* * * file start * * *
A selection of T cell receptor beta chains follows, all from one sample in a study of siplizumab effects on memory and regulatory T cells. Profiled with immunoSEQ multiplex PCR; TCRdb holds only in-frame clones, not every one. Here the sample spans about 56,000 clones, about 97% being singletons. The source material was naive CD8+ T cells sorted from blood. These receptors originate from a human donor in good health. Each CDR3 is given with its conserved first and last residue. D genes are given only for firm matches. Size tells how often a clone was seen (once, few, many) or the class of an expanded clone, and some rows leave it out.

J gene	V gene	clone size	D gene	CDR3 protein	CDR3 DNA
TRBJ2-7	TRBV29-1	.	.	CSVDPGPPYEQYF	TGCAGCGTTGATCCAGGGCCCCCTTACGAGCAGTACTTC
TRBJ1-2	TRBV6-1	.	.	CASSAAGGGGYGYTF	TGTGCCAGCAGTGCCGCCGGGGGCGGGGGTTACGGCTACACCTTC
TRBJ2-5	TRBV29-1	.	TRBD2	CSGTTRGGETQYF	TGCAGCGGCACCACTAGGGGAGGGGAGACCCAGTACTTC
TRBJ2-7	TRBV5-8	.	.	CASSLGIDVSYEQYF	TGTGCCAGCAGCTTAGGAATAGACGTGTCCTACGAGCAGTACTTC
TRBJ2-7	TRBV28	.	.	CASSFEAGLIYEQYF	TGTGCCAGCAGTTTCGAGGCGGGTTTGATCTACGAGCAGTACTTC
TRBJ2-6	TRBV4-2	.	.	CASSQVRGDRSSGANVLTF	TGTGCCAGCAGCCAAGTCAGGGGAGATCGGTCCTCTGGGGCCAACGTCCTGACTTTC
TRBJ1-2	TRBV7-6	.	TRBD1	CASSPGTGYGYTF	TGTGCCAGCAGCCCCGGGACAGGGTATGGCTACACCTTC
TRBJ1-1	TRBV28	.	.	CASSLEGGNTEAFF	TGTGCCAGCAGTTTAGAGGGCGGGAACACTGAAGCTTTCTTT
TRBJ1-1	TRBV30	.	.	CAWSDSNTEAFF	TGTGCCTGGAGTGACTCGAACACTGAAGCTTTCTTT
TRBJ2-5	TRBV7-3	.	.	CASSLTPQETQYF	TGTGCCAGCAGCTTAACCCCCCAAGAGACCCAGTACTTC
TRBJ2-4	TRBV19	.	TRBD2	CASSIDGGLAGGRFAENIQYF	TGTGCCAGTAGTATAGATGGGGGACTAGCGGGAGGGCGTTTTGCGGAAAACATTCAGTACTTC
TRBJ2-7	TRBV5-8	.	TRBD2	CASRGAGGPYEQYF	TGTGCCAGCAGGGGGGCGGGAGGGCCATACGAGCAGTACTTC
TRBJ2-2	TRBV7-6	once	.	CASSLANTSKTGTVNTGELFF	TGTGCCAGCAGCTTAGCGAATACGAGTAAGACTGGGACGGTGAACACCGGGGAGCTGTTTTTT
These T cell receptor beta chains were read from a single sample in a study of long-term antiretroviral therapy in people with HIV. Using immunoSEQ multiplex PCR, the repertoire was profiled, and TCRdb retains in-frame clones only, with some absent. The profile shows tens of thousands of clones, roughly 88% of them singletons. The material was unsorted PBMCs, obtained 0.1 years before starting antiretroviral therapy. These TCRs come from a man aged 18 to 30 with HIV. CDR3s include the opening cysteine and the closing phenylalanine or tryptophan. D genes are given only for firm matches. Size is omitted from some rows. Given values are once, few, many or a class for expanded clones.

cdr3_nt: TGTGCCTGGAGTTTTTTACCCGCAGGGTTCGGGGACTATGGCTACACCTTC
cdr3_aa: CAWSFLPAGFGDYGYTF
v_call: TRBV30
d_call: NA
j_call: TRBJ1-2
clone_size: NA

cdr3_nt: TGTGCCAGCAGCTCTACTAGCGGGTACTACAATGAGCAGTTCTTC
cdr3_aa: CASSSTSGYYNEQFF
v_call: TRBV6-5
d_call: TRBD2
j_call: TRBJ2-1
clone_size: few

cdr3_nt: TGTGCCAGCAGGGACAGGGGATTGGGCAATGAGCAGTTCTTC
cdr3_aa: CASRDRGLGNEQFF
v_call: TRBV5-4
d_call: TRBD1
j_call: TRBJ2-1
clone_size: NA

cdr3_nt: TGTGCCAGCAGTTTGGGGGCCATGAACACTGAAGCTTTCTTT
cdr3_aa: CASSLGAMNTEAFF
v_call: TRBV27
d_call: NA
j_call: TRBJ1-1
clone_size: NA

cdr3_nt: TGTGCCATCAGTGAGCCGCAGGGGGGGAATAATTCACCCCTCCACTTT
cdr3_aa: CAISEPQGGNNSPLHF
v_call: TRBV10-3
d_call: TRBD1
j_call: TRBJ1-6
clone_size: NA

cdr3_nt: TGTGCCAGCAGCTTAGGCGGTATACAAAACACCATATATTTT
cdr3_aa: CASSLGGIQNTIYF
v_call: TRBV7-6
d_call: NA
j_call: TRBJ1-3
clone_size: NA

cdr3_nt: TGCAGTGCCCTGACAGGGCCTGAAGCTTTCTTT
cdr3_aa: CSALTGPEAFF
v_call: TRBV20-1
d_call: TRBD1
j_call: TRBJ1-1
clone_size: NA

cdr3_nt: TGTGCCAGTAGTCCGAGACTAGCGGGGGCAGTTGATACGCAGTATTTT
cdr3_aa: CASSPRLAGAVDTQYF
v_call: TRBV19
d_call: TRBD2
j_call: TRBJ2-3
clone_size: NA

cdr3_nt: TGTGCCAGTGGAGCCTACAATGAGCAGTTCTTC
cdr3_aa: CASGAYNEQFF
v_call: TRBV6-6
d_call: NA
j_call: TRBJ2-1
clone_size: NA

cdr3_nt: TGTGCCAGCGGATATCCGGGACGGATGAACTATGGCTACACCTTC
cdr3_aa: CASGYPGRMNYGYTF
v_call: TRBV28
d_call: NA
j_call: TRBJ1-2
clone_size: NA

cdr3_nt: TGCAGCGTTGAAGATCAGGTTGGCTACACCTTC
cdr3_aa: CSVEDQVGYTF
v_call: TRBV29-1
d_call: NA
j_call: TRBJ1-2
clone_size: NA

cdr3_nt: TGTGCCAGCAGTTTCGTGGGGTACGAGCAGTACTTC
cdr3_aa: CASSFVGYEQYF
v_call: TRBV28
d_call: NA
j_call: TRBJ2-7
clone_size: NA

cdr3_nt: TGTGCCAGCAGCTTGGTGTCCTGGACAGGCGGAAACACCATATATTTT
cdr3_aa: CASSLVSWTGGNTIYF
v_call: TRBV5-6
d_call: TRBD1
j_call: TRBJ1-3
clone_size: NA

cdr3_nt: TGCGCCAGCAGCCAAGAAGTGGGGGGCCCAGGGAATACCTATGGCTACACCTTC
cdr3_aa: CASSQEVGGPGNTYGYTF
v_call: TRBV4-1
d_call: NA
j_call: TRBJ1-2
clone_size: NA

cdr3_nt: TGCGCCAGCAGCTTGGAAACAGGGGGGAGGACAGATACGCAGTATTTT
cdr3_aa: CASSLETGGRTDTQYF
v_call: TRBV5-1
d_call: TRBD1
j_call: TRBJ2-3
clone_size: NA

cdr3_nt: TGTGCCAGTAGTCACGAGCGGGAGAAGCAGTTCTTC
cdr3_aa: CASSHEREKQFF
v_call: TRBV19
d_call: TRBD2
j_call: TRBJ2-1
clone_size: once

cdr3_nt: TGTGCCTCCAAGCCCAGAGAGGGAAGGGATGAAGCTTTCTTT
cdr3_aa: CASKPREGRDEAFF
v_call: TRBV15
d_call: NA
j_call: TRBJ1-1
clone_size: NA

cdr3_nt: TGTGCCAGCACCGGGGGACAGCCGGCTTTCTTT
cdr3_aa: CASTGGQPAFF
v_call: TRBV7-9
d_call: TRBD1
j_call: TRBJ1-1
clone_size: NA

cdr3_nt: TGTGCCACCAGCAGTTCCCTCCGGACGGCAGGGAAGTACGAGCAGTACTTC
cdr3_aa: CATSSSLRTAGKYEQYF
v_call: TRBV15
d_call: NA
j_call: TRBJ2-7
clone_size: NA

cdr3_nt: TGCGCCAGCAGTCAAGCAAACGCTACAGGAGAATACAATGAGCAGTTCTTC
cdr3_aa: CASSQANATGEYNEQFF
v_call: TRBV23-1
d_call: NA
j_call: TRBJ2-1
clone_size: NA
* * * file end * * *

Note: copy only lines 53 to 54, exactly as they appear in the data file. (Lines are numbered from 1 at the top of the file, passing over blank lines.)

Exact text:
cdr3_nt: TGCAGTGCCCTGACAGGGCCTGAAGCTTTCTTT
cdr3_aa: CSALTGPEAFF